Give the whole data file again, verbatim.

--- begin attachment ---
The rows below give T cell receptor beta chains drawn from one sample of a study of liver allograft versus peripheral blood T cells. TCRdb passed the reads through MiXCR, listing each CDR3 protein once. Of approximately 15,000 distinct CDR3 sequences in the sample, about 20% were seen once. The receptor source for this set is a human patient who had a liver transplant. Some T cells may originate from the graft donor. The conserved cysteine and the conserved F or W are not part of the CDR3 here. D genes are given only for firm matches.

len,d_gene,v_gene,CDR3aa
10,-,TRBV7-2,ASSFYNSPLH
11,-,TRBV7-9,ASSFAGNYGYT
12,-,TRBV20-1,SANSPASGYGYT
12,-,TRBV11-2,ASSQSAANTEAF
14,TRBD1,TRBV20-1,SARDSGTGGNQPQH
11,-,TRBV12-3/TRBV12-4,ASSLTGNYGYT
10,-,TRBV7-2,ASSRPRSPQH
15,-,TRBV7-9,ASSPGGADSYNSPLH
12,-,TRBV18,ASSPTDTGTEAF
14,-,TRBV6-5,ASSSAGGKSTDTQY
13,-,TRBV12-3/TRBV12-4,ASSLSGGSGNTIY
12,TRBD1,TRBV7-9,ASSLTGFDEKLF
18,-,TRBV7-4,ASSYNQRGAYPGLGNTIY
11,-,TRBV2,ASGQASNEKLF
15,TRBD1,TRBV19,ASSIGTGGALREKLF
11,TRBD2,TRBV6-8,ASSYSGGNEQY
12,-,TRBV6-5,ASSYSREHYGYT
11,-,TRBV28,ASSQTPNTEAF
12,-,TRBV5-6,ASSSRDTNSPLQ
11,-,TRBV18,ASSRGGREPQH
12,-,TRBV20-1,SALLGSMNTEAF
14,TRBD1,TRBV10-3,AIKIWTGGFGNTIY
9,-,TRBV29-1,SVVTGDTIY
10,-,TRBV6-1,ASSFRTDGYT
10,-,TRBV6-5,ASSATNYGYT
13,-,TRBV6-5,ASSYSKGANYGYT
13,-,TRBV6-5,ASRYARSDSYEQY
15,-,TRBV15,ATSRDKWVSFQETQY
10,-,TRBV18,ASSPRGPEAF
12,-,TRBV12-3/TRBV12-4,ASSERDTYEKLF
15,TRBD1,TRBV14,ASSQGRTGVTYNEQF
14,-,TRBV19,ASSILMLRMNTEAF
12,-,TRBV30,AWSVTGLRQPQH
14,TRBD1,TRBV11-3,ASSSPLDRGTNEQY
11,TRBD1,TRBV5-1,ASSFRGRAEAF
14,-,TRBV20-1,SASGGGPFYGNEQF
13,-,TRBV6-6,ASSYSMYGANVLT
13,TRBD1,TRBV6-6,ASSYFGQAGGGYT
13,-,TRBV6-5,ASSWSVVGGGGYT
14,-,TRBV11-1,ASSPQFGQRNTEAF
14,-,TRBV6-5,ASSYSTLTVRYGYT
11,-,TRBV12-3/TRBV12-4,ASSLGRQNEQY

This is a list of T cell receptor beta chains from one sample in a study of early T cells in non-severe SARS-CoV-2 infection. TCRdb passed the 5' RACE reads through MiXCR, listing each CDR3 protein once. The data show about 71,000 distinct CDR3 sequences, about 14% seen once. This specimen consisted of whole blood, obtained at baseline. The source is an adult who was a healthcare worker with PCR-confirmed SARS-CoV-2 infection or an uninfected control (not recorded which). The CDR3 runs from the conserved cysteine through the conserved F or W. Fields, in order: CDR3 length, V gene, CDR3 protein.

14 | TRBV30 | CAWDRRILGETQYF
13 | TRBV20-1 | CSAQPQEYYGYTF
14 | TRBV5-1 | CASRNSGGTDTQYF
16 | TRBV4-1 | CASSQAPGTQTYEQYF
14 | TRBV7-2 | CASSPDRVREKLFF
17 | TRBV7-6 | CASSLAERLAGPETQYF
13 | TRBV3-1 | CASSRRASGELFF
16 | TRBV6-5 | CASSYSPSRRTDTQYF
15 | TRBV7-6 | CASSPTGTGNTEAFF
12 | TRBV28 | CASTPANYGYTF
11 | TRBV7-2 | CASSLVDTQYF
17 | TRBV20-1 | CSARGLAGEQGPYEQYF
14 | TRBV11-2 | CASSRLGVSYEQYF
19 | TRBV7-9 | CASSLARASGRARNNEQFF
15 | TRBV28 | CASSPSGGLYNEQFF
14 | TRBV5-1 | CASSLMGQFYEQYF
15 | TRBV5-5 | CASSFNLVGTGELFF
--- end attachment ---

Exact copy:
The rows below give T cell receptor beta chains drawn from one sample of a study of liver allograft versus peripheral blood T cells. TCRdb passed the reads through MiXCR, listing each CDR3 protein once. Of approximately 15,000 distinct CDR3 sequences in the sample, about 20% were seen once. The receptor source for this set is a human patient who had a liver transplant. Some T cells may originate from the graft donor. The conserved cysteine and the conserved F or W are not part of the CDR3 here. D genes are given only for firm matches.

len,d_gene,v_gene,CDR3aa
10,-,TRBV7-2,ASSFYNSPLH
11,-,TRBV7-9,ASSFAGNYGYT
12,-,TRBV20-1,SANSPASGYGYT
12,-,TRBV11-2,ASSQSAANTEAF
14,TRBD1,TRBV20-1,SARDSGTGGNQPQH
11,-,TRBV12-3/TRBV12-4,ASSLTGNYGYT
10,-,TRBV7-2,ASSRPRSPQH
15,-,TRBV7-9,ASSPGGADSYNSPLH
12,-,TRBV18,ASSPTDTGTEAF
14,-,TRBV6-5,ASSSAGGKSTDTQY
13,-,TRBV12-3/TRBV12-4,ASSLSGGSGNTIY
12,TRBD1,TRBV7-9,ASSLTGFDEKLF
18,-,TRBV7-4,ASSYNQRGAYPGLGNTIY
11,-,TRBV2,ASGQASNEKLF
15,TRBD1,TRBV19,ASSIGTGGALREKLF
11,TRBD2,TRBV6-8,ASSYSGGNEQY
12,-,TRBV6-5,ASSYSREHYGYT
11,-,TRBV28,ASSQTPNTEAF
12,-,TRBV5-6,ASSSRDTNSPLQ
11,-,TRBV18,ASSRGGREPQH
12,-,TRBV20-1,SALLGSMNTEAF
14,TRBD1,TRBV10-3,AIKIWTGGFGNTIY
9,-,TRBV29-1,SVVTGDTIY
10,-,TRBV6-1,ASSFRTDGYT
10,-,TRBV6-5,ASSATNYGYT
13,-,TRBV6-5,ASSYSKGANYGYT
13,-,TRBV6-5,ASRYARSDSYEQY
15,-,TRBV15,ATSRDKWVSFQETQY
10,-,TRBV18,ASSPRGPEAF
12,-,TRBV12-3/TRBV12-4,ASSERDTYEKLF
15,TRBD1,TRBV14,ASSQGRTGVTYNEQF
14,-,TRBV19,ASSILMLRMNTEAF
12,-,TRBV30,AWSVTGLRQPQH
14,TRBD1,TRBV11-3,ASSSPLDRGTNEQY
11,TRBD1,TRBV5-1,ASSFRGRAEAF
14,-,TRBV20-1,SASGGGPFYGNEQF
13,-,TRBV6-6,ASSYSMYGANVLT
13,TRBD1,TRBV6-6,ASSYFGQAGGGYT
13,-,TRBV6-5,ASSWSVVGGGGYT
14,-,TRBV11-1,ASSPQFGQRNTEAF
14,-,TRBV6-5,ASSYSTLTVRYGYT
11,-,TRBV12-3/TRBV12-4,ASSLGRQNEQY

This is a list of T cell receptor beta chains from one sample in a study of early T cells in non-severe SARS-CoV-2 infection. TCRdb passed the 5' RACE reads through MiXCR, listing each CDR3 protein once. The data show about 71,000 distinct CDR3 sequences, about 14% seen once. This specimen consisted of whole blood, obtained at baseline. The source is an adult who was a healthcare worker with PCR-confirmed SARS-CoV-2 infection or an uninfected control (not recorded which). The CDR3 runs from the conserved cysteine through the conserved F or W. Fields, in order: CDR3 length, V gene, CDR3 protein.

14 | TRBV30 | CAWDRRILGETQYF
13 | TRBV20-1 | CSAQPQEYYGYTF
14 | TRBV5-1 | CASRNSGGTDTQYF
16 | TRBV4-1 | CASSQAPGTQTYEQYF
14 | TRBV7-2 | CASSPDRVREKLFF
17 | TRBV7-6 | CASSLAERLAGPETQYF
13 | TRBV3-1 | CASSRRASGELFF
16 | TRBV6-5 | CASSYSPSRRTDTQYF
15 | TRBV7-6 | CASSPTGTGNTEAFF
12 | TRBV28 | CASTPANYGYTF
11 | TRBV7-2 | CASSLVDTQYF
17 | TRBV20-1 | CSARGLAGEQGPYEQYF
14 | TRBV11-2 | CASSRLGVSYEQYF
19 | TRBV7-9 | CASSLARASGRARNNEQFF
15 | TRBV28 | CASSPSGGLYNEQFF
14 | TRBV5-1 | CASSLMGQFYEQYF
15 | TRBV5-5 | CASSFNLVGTGELFF